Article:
In my last post, I mentioned that the convertible top was stuck in the down position. For this era Lincoln Continental, that means it was locked in the trunk (“trunk” is probably the wrong word since there is no room for anything but the top in the huge cavern at the rear of the car), which is hinged at the rear so the top can easily retract into it. In my attempt to try and get things going, I first checked for a standard mechanical lock thinking I’d just open the trunk and see what was going on. I then looked for remote mechanical and electrical releases around the dashboard. Unfortunately, such logical accommodations don’t exist.
After scouring the shop manual for some guidance, I found a page that briefly described how to unlock the trunk lid and get the top moving. In a process best described as ridiculous one has to place a complex jumper on the contacts of the Deck Unlock Relay then the Deck Open Relay (see below). The page also described how to make the jumper cable required, but did very little to point out the exact location of the relays themselves.
The cursory description pointed to the trunk as the location, but that made no sense since the truck was, well, locked. Scouring the manual once again, I found another image of the location of the relays. Unfortunately, it was as confusing as the first one (note the Deck Open Relay and Deck Unlock Relay labeled below).
The only other way in that I could think of was through the back seat which I removed. Hint: you need to remove the seat base first by just pulling up on the front of it then the entire frame will slide out. The back is held with a few bolts that are located at the bottom of the seat back, hidden by the seat base. There is no need to remove any of the trim at the top of the seat. As it turned out, removing the seat was rather easy since, now unsurprisingly, it was missing about half of its fasteners.
This exposes the two relays in question (see the labels in blue masking tape in the upper left corner of the photo).
I jumped the Deck Unlock Relay first, heard a loud click and saw the deck lid move a bit. I tried to wedge my fingers underneath the deck to lift it, but by the time I could get there, the deck was re-locked. This was also the case when I tried to jumper the Deck Open Relay immediately after putting the jumper on the Deck Unlock Relay. The deck remained locked because the deck was sliding back into its locked position as soon as I removed the jumper for the Deck Unlock Relay. By the way, the jumper overheated and what I mean by overheated is that it it got hot enough to burn my fingers. Remember to make the jumper out of the appropriate gauge wire. The manual says 12 gauge, I’d probably use 10 gauge wire the next time.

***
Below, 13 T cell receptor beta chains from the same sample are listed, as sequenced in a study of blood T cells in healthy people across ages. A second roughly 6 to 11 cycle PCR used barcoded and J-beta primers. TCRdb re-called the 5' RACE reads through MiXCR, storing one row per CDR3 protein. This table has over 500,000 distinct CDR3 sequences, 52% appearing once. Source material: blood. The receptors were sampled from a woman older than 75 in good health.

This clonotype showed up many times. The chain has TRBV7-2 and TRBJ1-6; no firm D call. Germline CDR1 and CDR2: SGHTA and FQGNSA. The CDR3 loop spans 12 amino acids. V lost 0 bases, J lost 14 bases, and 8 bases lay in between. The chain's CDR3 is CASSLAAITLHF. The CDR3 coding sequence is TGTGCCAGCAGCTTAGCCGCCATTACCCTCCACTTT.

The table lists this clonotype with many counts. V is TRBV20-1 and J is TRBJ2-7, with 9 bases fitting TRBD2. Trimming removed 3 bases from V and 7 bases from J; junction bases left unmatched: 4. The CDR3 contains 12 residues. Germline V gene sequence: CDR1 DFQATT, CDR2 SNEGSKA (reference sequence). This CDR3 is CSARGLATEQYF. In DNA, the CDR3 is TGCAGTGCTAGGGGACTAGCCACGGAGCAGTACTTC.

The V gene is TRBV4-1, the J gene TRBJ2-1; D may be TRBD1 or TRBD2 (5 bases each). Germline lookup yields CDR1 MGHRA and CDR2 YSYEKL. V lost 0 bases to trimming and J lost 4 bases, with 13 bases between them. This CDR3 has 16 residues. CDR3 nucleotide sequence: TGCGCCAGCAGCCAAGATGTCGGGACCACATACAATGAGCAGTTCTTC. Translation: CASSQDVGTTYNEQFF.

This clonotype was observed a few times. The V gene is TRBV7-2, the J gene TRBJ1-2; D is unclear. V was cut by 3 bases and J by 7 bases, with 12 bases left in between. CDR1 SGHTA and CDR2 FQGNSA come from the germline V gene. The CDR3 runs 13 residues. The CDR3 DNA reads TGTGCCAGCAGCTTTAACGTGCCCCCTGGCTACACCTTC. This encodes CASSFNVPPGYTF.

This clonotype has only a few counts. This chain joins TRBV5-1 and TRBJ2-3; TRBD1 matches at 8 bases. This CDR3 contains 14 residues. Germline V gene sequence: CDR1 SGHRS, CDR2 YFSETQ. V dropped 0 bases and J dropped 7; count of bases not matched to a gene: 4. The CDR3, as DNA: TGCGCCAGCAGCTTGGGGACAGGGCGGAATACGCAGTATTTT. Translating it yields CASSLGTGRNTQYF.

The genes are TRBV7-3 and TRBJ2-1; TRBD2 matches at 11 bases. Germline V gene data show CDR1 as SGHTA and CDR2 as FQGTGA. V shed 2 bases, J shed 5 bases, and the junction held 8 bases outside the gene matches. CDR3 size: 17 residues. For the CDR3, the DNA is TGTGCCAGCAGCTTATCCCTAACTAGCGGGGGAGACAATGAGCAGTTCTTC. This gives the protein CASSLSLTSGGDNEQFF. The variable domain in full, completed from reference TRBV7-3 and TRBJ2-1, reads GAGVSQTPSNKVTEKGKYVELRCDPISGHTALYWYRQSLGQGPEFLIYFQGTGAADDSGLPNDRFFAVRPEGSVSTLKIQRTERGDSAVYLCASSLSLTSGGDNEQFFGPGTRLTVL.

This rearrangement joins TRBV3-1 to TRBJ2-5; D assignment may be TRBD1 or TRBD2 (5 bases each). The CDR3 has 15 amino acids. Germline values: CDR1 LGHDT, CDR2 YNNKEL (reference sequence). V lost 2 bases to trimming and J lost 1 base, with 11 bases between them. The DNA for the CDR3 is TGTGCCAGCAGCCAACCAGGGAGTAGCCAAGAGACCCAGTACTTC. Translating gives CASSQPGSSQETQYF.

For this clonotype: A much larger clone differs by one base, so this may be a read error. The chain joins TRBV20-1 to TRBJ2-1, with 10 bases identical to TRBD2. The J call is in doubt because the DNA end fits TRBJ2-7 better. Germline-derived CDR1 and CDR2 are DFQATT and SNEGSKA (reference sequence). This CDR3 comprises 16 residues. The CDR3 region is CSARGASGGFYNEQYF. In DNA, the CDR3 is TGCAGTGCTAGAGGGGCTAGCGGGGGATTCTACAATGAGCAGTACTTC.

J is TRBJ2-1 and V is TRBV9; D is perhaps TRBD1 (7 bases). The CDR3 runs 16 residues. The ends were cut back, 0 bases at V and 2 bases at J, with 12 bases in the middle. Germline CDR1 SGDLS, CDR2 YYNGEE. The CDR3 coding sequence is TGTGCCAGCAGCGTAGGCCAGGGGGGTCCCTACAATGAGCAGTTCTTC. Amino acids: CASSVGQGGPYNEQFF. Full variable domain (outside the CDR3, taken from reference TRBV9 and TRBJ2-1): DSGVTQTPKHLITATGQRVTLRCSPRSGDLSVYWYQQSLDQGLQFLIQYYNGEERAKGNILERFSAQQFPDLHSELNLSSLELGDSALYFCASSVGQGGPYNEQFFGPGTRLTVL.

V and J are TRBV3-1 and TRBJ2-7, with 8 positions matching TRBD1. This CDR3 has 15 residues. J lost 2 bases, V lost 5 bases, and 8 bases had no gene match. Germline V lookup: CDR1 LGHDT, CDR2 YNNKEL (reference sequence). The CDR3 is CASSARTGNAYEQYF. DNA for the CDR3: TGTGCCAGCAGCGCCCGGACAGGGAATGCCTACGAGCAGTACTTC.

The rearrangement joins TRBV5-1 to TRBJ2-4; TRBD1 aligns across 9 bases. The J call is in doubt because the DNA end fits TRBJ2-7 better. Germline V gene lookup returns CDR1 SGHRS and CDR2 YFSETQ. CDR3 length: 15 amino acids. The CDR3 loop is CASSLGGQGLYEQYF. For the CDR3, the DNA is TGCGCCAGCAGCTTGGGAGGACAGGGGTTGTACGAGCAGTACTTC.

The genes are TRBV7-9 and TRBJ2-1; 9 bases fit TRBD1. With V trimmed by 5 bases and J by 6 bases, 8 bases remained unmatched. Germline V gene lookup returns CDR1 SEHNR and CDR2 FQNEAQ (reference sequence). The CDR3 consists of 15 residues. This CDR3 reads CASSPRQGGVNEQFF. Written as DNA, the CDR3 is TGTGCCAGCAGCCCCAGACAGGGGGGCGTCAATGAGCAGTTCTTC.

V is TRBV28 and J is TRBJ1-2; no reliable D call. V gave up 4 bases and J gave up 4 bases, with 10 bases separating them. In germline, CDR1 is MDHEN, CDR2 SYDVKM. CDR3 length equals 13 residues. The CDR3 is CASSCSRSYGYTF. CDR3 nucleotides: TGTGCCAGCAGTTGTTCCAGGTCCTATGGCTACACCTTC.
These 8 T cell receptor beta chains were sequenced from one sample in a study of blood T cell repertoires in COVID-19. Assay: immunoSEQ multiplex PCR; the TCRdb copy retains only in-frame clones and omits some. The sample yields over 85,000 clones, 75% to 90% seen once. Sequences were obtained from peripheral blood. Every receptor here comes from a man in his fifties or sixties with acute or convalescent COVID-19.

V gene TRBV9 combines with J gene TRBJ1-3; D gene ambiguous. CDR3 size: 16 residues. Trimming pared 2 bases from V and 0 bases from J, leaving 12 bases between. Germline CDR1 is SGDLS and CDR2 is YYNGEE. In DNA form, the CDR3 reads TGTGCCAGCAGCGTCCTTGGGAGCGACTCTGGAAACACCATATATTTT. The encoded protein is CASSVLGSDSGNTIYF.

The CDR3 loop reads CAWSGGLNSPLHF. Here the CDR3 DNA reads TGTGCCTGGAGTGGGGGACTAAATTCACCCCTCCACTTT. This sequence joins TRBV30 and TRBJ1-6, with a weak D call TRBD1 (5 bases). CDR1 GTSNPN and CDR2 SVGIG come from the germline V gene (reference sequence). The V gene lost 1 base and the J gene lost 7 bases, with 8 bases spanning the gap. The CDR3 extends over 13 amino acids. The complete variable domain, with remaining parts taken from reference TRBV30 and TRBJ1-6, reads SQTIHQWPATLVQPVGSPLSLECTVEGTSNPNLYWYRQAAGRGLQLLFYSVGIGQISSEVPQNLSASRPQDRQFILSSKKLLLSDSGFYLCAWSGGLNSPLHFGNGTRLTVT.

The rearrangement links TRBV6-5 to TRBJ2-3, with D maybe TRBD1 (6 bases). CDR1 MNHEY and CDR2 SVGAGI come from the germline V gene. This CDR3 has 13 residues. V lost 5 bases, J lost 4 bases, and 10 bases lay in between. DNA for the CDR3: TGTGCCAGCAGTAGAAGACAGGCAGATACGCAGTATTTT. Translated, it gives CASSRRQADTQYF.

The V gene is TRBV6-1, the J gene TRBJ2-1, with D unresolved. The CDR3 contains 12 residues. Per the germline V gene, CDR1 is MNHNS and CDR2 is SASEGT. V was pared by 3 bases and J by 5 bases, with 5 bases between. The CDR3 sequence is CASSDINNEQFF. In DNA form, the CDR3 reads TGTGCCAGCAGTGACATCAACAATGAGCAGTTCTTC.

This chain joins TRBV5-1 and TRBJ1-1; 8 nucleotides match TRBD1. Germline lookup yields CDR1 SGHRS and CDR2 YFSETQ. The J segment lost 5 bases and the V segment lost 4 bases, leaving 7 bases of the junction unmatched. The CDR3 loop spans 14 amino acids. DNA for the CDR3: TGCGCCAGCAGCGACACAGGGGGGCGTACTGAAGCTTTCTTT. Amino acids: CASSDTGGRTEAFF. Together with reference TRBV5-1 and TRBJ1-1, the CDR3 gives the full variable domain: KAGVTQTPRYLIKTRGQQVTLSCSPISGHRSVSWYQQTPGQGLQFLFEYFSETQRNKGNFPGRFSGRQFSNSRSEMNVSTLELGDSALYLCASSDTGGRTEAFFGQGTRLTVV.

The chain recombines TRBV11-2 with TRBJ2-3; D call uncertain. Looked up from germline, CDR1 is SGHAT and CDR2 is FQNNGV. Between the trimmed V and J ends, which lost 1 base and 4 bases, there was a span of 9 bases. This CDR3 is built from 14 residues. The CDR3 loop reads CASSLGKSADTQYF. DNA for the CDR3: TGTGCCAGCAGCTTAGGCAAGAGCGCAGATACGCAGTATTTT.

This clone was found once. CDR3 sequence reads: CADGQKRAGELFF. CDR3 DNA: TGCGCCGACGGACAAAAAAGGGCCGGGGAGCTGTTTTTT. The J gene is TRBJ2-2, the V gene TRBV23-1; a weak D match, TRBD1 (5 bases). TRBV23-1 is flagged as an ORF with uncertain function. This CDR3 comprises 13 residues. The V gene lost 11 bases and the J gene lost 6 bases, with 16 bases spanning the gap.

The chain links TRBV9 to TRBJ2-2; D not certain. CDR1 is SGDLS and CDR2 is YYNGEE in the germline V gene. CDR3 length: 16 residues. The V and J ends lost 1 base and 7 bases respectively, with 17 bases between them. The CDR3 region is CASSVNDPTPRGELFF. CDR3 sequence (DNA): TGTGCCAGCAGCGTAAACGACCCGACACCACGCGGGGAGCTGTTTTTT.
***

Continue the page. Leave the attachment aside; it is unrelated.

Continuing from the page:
I got it to work by having someone else man the switch for the top at the dashboard. As soon as I heard the deck unlock after jumping the Deck Unlock Relay, I told my assistant to start closing the top. That did it. The top started doing its complicated closing dance.
Why was the deck locked in the first place and why didn’t the switch at the dash unlock it? I have no idea, but I’m sure I’ll have to come back to it. In the mean time, I’m making sure that the top isn’t quite closed all the way, avoiding it getting into that locked position again.
Another thing I’ll have to come back to is the gurgling in the hydraulic lines. Hopefully, the hydraulic pump that operates the rams that raise/lower the top just needs some fluid. My fear is that it needs fluid because it’s leaking. Put it on the list.
A bigger item for the list is that the top will not close all the way. The front edge of the top stops when it’s near the header of the windshield. Everything stops working just inches away from completing the cycle. This is getting depressing.
Finally for today, I realize that the weatherstripping around the trunk and, in fact, everywhere on the car, totally sucks. There is not a reasonable seal anywhere on the vehicle. A quick internet search shows that weatherstripping is incredibly expensive, when it can even be found. Custom molds probably have to be made. Grrrr.